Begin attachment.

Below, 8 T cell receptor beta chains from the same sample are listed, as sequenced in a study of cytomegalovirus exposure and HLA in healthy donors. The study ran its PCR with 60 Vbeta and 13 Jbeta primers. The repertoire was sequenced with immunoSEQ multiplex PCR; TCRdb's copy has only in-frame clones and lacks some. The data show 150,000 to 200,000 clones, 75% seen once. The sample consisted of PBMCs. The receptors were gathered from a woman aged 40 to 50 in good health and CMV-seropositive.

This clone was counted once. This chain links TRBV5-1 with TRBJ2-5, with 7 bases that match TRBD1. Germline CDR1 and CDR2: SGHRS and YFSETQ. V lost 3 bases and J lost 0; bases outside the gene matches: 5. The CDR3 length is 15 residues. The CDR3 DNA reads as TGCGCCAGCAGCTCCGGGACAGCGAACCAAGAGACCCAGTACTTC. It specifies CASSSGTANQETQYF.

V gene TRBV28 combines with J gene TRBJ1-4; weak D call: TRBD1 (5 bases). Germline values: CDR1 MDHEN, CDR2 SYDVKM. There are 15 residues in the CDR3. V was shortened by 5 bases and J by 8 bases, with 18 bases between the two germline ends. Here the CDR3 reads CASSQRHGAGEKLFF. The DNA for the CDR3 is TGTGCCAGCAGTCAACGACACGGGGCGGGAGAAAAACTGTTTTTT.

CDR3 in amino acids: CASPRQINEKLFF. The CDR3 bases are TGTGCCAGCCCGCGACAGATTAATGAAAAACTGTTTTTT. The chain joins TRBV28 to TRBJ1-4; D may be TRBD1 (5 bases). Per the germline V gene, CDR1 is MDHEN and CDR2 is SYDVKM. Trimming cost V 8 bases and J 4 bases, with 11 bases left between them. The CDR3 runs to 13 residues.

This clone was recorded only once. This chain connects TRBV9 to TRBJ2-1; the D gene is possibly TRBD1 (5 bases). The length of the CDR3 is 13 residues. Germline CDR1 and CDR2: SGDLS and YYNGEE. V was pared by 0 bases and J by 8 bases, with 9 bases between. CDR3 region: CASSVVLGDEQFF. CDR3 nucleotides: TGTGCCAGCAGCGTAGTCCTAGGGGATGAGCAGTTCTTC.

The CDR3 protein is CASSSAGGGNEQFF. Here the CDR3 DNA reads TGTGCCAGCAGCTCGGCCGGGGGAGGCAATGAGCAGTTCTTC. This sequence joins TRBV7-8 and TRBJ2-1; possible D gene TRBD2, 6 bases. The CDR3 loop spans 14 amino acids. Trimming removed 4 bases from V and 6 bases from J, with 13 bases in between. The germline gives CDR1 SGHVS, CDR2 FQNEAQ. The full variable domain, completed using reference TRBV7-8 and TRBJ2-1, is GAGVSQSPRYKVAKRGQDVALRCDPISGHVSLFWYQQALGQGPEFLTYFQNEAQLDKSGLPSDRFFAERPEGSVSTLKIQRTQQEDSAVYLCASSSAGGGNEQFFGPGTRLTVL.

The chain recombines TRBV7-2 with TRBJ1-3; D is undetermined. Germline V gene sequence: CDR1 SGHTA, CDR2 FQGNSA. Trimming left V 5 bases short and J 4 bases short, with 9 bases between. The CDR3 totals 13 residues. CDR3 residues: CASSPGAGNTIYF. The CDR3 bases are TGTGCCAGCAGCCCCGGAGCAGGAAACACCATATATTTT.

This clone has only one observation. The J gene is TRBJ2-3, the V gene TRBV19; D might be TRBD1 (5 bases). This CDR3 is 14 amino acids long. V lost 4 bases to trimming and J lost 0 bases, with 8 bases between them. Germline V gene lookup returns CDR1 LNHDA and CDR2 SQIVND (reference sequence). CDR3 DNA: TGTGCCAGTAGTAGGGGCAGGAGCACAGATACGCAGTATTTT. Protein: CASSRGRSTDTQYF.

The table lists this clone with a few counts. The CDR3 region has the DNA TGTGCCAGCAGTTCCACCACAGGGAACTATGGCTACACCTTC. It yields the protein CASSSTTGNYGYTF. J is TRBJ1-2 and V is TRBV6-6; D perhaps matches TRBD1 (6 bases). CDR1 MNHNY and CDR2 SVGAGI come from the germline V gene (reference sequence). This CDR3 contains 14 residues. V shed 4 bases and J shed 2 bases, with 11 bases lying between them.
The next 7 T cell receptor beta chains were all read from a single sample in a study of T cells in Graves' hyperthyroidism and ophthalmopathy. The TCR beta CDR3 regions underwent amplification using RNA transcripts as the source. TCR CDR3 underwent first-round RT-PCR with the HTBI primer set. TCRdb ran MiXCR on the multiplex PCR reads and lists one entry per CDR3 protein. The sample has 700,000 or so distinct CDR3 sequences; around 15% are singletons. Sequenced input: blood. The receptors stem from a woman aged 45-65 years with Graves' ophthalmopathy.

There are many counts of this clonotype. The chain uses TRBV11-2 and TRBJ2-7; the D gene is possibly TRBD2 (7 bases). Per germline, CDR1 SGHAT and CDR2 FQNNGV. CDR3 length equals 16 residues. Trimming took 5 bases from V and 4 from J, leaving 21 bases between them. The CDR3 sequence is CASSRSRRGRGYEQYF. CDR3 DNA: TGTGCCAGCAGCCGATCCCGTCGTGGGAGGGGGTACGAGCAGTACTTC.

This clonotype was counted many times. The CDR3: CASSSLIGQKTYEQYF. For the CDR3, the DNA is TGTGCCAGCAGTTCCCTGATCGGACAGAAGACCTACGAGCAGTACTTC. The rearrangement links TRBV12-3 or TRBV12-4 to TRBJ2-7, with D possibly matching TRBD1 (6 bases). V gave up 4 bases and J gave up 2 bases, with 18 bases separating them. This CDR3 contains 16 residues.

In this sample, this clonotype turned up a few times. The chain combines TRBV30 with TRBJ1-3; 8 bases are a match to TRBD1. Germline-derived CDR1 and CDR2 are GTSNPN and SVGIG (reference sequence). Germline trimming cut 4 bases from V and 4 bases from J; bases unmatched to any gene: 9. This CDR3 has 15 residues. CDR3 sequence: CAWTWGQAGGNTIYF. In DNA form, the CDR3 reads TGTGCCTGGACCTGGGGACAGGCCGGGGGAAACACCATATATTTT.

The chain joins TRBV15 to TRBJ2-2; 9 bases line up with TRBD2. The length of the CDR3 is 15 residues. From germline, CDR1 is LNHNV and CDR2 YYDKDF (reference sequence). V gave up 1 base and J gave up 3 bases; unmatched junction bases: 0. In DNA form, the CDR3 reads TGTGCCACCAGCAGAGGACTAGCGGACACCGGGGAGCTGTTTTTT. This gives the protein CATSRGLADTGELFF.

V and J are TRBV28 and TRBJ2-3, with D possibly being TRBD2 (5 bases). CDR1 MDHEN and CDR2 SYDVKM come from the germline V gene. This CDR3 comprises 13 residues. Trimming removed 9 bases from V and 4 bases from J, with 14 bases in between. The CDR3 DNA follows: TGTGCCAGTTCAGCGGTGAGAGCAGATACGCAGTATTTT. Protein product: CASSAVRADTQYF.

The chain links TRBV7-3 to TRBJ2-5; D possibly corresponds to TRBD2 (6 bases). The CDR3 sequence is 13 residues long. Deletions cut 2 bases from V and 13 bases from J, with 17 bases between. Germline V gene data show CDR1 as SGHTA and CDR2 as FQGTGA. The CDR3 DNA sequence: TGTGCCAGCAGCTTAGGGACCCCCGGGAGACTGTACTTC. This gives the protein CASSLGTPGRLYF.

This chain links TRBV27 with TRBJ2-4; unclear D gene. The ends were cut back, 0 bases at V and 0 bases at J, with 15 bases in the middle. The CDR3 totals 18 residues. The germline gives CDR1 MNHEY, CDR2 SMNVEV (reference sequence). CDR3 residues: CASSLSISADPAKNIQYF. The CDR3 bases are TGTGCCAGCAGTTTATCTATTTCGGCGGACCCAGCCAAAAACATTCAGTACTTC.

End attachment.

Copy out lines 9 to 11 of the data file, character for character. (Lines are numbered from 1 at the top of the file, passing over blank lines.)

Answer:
The table lists this clone with a few counts. The CDR3 region has the DNA TGTGCCAGCAGTTCCACCACAGGGAACTATGGCTACACCTTC. It yields the protein CASSSTTGNYGYTF. J is TRBJ1-2 and V is TRBV6-6; D perhaps matches TRBD1 (6 bases). CDR1 MNHNY and CDR2 SVGAGI come from the germline V gene (reference sequence). This CDR3 contains 14 residues. V shed 4 bases and J shed 2 bases, with 11 bases lying between them.
The next 7 T cell receptor beta chains were all read from a single sample in a study of T cells in Graves' hyperthyroidism and ophthalmopathy. The TCR beta CDR3 regions underwent amplification using RNA transcripts as the source. TCR CDR3 underwent first-round RT-PCR with the HTBI primer set. TCRdb ran MiXCR on the multiplex PCR reads and lists one entry per CDR3 protein. The sample has 700,000 or so distinct CDR3 sequences; around 15% are singletons. Sequenced input: blood. The receptors stem from a woman aged 45-65 years with Graves' ophthalmopathy.

There are many counts of this clonotype. The chain uses TRBV11-2 and TRBJ2-7; the D gene is possibly TRBD2 (7 bases). Per germline, CDR1 SGHAT and CDR2 FQNNGV. CDR3 length equals 16 residues. Trimming took 5 bases from V and 4 from J, leaving 21 bases between them. The CDR3 sequence is CASSRSRRGRGYEQYF. CDR3 DNA: TGTGCCAGCAGCCGATCCCGTCGTGGGAGGGGGTACGAGCAGTACTTC.